13.2 Tolerable Warming over the Southern Ocean: Toward a Diminishing Negative Cloud Phase Feedback

Thursday, 16 January 2020: 4:00 PM
208 (Boston Convention and Exhibition Center)
Tim Carlsen, Univ. of Oslo, Oslo, Norway; and J. Bjordal and T. Storelvmo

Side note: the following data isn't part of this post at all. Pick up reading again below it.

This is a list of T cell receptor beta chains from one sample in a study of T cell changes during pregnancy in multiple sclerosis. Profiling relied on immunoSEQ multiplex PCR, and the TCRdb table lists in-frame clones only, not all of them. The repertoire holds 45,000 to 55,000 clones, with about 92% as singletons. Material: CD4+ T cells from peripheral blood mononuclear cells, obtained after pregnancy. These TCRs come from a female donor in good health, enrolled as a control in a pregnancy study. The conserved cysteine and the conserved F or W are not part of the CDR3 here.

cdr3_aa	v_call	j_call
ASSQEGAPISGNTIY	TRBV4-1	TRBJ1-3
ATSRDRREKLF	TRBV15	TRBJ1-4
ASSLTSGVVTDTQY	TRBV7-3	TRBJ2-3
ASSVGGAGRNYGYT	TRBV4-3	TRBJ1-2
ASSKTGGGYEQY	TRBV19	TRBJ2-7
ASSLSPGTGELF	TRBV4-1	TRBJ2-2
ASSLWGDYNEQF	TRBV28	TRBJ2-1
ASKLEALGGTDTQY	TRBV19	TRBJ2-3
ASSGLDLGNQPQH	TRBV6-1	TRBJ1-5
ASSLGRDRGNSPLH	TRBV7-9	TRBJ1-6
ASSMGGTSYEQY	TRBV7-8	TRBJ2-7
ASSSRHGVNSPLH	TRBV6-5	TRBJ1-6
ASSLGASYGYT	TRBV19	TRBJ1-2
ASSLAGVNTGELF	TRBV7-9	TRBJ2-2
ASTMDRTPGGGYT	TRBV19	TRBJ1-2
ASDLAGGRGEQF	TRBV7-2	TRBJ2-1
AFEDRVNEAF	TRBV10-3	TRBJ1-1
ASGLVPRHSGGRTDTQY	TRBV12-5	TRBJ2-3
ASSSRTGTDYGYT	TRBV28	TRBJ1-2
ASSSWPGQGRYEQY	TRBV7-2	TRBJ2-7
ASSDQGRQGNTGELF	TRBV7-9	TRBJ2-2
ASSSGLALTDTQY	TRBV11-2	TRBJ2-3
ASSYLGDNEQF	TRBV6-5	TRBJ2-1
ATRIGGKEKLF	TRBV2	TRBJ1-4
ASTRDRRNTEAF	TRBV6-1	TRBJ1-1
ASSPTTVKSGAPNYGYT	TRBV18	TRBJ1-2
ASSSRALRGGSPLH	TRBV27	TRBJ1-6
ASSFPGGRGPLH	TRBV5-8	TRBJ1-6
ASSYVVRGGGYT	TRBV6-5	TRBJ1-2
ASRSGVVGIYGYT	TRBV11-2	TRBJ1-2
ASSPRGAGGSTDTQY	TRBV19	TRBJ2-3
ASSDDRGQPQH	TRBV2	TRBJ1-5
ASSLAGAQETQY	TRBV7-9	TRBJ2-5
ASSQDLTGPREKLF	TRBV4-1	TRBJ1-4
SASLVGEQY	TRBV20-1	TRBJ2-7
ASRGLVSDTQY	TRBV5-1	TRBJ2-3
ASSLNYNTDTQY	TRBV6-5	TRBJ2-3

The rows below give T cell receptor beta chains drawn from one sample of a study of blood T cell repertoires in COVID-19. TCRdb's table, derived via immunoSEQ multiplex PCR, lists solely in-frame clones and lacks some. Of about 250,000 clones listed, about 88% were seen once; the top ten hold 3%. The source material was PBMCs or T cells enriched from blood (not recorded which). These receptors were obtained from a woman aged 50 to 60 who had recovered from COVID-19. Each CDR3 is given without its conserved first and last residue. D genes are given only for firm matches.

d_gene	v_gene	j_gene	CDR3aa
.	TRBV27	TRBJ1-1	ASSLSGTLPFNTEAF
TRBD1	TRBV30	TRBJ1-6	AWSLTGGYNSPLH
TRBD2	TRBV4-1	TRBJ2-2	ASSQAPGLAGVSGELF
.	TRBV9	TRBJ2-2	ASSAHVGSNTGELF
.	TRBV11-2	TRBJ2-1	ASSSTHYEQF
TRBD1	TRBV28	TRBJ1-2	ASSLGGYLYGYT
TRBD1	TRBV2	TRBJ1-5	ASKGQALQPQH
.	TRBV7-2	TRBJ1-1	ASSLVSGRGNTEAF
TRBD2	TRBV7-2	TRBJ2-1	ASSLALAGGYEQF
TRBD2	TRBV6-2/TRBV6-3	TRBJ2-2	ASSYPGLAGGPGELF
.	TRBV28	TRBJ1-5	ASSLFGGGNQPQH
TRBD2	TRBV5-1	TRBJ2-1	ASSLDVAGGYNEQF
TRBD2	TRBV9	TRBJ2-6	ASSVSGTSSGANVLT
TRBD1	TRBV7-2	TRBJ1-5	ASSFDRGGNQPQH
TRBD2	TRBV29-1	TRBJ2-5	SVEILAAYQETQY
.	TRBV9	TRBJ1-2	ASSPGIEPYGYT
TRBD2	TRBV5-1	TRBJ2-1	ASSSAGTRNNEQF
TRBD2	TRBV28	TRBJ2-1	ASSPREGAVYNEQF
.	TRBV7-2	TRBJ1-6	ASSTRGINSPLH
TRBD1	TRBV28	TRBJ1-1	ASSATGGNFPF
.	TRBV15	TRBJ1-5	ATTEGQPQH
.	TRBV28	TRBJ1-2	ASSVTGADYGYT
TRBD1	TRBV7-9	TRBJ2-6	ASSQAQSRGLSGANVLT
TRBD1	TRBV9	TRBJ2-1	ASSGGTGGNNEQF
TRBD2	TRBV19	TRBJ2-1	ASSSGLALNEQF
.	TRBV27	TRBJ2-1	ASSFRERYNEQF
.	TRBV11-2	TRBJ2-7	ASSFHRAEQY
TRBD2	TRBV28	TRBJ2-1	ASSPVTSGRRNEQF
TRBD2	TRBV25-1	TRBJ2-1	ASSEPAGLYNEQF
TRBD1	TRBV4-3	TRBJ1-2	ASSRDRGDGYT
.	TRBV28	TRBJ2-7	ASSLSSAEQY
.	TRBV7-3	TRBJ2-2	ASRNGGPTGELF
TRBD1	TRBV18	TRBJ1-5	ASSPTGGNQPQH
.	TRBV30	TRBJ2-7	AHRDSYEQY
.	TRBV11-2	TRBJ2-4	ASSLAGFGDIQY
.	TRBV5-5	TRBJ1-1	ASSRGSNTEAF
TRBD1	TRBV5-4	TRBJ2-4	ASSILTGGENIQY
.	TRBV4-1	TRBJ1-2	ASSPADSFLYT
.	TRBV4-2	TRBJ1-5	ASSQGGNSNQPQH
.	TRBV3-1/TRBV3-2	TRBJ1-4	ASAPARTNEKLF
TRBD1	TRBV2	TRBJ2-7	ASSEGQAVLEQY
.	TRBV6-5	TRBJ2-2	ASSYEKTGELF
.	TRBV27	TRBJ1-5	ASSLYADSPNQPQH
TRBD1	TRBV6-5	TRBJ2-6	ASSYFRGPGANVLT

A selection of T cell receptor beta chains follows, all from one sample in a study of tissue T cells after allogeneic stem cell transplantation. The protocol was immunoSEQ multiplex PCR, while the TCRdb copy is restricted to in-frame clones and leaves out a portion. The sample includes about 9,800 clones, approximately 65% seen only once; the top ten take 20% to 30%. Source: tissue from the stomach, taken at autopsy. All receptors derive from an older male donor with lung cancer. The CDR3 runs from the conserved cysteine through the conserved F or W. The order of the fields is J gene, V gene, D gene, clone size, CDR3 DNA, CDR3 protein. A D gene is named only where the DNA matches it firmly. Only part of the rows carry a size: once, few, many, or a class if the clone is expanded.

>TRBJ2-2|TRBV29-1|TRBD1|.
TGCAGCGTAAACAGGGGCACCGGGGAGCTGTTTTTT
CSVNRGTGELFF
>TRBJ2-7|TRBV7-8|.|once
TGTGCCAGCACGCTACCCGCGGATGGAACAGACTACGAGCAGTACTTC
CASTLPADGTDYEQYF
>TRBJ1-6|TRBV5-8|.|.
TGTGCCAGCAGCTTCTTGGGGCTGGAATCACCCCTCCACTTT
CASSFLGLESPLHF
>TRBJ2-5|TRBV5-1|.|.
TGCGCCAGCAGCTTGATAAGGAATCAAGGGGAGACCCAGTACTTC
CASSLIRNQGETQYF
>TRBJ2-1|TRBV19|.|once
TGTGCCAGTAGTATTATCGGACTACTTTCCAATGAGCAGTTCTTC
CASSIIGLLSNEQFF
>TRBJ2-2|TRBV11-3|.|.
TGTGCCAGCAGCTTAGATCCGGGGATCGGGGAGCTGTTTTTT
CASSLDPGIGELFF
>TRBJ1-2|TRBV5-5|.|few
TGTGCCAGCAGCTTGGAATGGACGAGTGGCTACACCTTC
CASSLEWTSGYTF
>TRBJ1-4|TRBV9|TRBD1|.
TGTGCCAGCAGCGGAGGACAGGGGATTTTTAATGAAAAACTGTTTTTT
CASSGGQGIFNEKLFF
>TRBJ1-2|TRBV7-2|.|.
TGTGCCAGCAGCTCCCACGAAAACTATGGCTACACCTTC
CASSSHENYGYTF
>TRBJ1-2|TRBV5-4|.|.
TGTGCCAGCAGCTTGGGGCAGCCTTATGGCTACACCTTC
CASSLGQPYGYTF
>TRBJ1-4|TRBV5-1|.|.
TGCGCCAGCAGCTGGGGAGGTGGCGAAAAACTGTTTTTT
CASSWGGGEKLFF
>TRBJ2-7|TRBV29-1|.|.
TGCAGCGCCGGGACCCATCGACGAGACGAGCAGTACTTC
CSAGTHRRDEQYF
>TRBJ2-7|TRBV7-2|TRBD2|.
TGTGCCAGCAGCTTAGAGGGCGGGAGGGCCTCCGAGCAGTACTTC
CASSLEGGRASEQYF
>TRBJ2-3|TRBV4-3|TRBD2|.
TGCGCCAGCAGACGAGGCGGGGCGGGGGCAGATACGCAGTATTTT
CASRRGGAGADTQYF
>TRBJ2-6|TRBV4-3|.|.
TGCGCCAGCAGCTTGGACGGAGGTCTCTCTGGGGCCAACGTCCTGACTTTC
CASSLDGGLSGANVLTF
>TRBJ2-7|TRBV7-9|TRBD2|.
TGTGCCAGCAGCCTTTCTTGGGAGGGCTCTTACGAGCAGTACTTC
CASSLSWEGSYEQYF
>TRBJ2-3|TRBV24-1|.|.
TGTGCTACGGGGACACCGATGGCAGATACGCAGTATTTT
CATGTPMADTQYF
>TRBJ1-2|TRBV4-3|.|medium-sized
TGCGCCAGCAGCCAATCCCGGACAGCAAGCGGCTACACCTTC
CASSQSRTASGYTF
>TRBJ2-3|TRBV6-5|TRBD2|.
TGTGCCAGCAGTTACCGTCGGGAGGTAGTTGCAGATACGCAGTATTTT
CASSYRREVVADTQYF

Several climate models preliminarily report unprecedented high equilibrium climate sensitivities well above 5 K in the ongoing Coupled Model Intercomparison Project Phase 6 (CMIP6). The uncertainty in model estimates of the climate response is dominated by cloud feedbacks. As liquid clouds are optically thicker than ice clouds with similar properties, an initial tropospheric warming leading to a higher liquid water content in mixed-phase clouds would result in a cooling due to enhanced reflection of shortwave radiation (negative feedback). This negative feedback is strongest in the Southern Ocean region, with its extensive cloud cover that is situated in the mixed-phase temperature range (-40 to 0 °C) for most of the year. Thus, it can be hypothesised that a tropospheric warming over the Southern Ocean exceeding a certain threshold would exhaust the negative cloud phase feedback as the mixed-phase regime diminishes. Vertical profiles of liquid and ice water content derived from observations with the Cloud Profiling Radar on the CloudSat satellite and the Cloud-Aerosol Lidar with Orthogonal Polarization on CALIPSO are analysed in combination with temperature profiles from atmospheric reanalyses for the Southern Ocean region (40-70° S) between 2006 and 2017. These observations are compared to simulations with the Community Earth System Model Version 2 (CESM2), which recently reported an equilibrium climate sensitivity of 5.3 K. From these profiles and assuming no shift in cloud altitude, the threshold temperature increase at which practically no more phase transitions can take place can be deduced. Surpassing this tolerable warming could eventually result in a transition to an extremely sensitive climate regime.
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